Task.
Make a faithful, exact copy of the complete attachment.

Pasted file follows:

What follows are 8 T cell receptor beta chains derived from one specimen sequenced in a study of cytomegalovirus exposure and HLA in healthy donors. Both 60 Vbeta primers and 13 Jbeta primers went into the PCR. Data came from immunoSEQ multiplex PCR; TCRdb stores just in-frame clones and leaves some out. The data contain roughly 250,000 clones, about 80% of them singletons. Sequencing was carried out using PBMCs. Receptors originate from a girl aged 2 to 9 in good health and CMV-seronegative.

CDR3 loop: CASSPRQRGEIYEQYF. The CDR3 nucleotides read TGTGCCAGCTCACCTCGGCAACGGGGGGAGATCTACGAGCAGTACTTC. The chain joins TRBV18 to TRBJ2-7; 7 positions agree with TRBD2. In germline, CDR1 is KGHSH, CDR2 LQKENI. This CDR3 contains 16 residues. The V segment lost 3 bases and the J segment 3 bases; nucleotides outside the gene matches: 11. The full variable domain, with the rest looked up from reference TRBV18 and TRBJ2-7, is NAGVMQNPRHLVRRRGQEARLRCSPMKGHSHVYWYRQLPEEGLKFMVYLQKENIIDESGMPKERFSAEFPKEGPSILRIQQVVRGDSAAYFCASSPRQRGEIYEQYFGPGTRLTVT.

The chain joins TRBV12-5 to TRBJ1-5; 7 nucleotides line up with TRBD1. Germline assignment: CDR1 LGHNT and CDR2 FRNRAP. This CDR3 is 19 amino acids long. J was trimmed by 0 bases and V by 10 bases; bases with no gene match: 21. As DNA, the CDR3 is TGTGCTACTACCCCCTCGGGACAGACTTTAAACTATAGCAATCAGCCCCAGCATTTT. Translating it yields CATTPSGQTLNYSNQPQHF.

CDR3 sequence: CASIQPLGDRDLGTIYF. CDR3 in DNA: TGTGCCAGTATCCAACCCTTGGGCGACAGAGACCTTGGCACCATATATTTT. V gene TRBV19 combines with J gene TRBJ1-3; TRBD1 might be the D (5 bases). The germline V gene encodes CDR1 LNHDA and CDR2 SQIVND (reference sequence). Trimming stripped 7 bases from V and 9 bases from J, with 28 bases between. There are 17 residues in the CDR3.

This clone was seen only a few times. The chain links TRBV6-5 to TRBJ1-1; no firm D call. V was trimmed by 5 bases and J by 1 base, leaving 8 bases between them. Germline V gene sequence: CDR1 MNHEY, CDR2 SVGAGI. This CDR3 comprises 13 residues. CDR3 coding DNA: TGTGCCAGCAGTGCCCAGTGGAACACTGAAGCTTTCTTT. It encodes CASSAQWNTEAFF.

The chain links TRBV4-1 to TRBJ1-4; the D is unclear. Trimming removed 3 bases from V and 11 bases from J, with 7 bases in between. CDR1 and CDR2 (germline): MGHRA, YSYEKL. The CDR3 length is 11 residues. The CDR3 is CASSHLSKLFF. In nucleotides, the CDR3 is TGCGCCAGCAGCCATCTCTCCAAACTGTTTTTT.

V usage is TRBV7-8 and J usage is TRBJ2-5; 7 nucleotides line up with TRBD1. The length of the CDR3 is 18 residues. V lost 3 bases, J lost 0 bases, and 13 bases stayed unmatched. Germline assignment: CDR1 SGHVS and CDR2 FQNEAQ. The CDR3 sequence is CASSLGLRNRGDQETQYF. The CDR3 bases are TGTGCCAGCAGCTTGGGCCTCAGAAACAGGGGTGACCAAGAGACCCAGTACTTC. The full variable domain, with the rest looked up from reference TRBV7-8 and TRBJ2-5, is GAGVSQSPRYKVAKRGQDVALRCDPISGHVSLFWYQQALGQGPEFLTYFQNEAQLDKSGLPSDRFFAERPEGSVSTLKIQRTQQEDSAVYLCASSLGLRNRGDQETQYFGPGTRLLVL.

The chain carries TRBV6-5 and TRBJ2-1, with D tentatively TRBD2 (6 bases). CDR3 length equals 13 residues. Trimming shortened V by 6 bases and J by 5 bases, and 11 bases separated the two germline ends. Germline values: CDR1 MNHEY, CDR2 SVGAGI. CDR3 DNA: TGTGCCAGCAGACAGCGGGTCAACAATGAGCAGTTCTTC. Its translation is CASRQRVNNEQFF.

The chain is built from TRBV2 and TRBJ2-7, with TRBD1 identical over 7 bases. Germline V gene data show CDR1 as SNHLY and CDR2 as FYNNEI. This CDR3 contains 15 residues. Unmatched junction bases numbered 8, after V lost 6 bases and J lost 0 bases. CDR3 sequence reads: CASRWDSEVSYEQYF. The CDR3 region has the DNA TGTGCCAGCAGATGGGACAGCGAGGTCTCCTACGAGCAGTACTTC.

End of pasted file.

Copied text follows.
What follows are 8 T cell receptor beta chains derived from one specimen sequenced in a study of cytomegalovirus exposure and HLA in healthy donors. Both 60 Vbeta primers and 13 Jbeta primers went into the PCR. Data came from immunoSEQ multiplex PCR; TCRdb stores just in-frame clones and leaves some out. The data contain roughly 250,000 clones, about 80% of them singletons. Sequencing was carried out using PBMCs. Receptors originate from a girl aged 2 to 9 in good health and CMV-seronegative.

CDR3 loop: CASSPRQRGEIYEQYF. The CDR3 nucleotides read TGTGCCAGCTCACCTCGGCAACGGGGGGAGATCTACGAGCAGTACTTC. The chain joins TRBV18 to TRBJ2-7; 7 positions agree with TRBD2. In germline, CDR1 is KGHSH, CDR2 LQKENI. This CDR3 contains 16 residues. The V segment lost 3 bases and the J segment 3 bases; nucleotides outside the gene matches: 11. The full variable domain, with the rest looked up from reference TRBV18 and TRBJ2-7, is NAGVMQNPRHLVRRRGQEARLRCSPMKGHSHVYWYRQLPEEGLKFMVYLQKENIIDESGMPKERFSAEFPKEGPSILRIQQVVRGDSAAYFCASSPRQRGEIYEQYFGPGTRLTVT.

The chain joins TRBV12-5 to TRBJ1-5; 7 nucleotides line up with TRBD1. Germline assignment: CDR1 LGHNT and CDR2 FRNRAP. This CDR3 is 19 amino acids long. J was trimmed by 0 bases and V by 10 bases; bases with no gene match: 21. As DNA, the CDR3 is TGTGCTACTACCCCCTCGGGACAGACTTTAAACTATAGCAATCAGCCCCAGCATTTT. Translating it yields CATTPSGQTLNYSNQPQHF.

CDR3 sequence: CASIQPLGDRDLGTIYF. CDR3 in DNA: TGTGCCAGTATCCAACCCTTGGGCGACAGAGACCTTGGCACCATATATTTT. V gene TRBV19 combines with J gene TRBJ1-3; TRBD1 might be the D (5 bases). The germline V gene encodes CDR1 LNHDA and CDR2 SQIVND (reference sequence). Trimming stripped 7 bases from V and 9 bases from J, with 28 bases between. There are 17 residues in the CDR3.

This clone was seen only a few times. The chain links TRBV6-5 to TRBJ1-1; no firm D call. V was trimmed by 5 bases and J by 1 base, leaving 8 bases between them. Germline V gene sequence: CDR1 MNHEY, CDR2 SVGAGI. This CDR3 comprises 13 residues. CDR3 coding DNA: TGTGCCAGCAGTGCCCAGTGGAACACTGAAGCTTTCTTT. It encodes CASSAQWNTEAFF.

The chain links TRBV4-1 to TRBJ1-4; the D is unclear. Trimming removed 3 bases from V and 11 bases from J, with 7 bases in between. CDR1 and CDR2 (germline): MGHRA, YSYEKL. The CDR3 length is 11 residues. The CDR3 is CASSHLSKLFF. In nucleotides, the CDR3 is TGCGCCAGCAGCCATCTCTCCAAACTGTTTTTT.

V usage is TRBV7-8 and J usage is TRBJ2-5; 7 nucleotides line up with TRBD1. The length of the CDR3 is 18 residues. V lost 3 bases, J lost 0 bases, and 13 bases stayed unmatched. Germline assignment: CDR1 SGHVS and CDR2 FQNEAQ. The CDR3 sequence is CASSLGLRNRGDQETQYF. The CDR3 bases are TGTGCCAGCAGCTTGGGCCTCAGAAACAGGGGTGACCAAGAGACCCAGTACTTC. The full variable domain, with the rest looked up from reference TRBV7-8 and TRBJ2-5, is GAGVSQSPRYKVAKRGQDVALRCDPISGHVSLFWYQQALGQGPEFLTYFQNEAQLDKSGLPSDRFFAERPEGSVSTLKIQRTQQEDSAVYLCASSLGLRNRGDQETQYFGPGTRLLVL.

The chain carries TRBV6-5 and TRBJ2-1, with D tentatively TRBD2 (6 bases). CDR3 length equals 13 residues. Trimming shortened V by 6 bases and J by 5 bases, and 11 bases separated the two germline ends. Germline values: CDR1 MNHEY, CDR2 SVGAGI. CDR3 DNA: TGTGCCAGCAGACAGCGGGTCAACAATGAGCAGTTCTTC. Its translation is CASRQRVNNEQFF.

The chain is built from TRBV2 and TRBJ2-7, with TRBD1 identical over 7 bases. Germline V gene data show CDR1 as SNHLY and CDR2 as FYNNEI. This CDR3 contains 15 residues. Unmatched junction bases numbered 8, after V lost 6 bases and J lost 0 bases. CDR3 sequence reads: CASRWDSEVSYEQYF. The CDR3 region has the DNA TGTGCCAGCAGATGGGACAGCGAGGTCTCCTACGAGCAGTACTTC.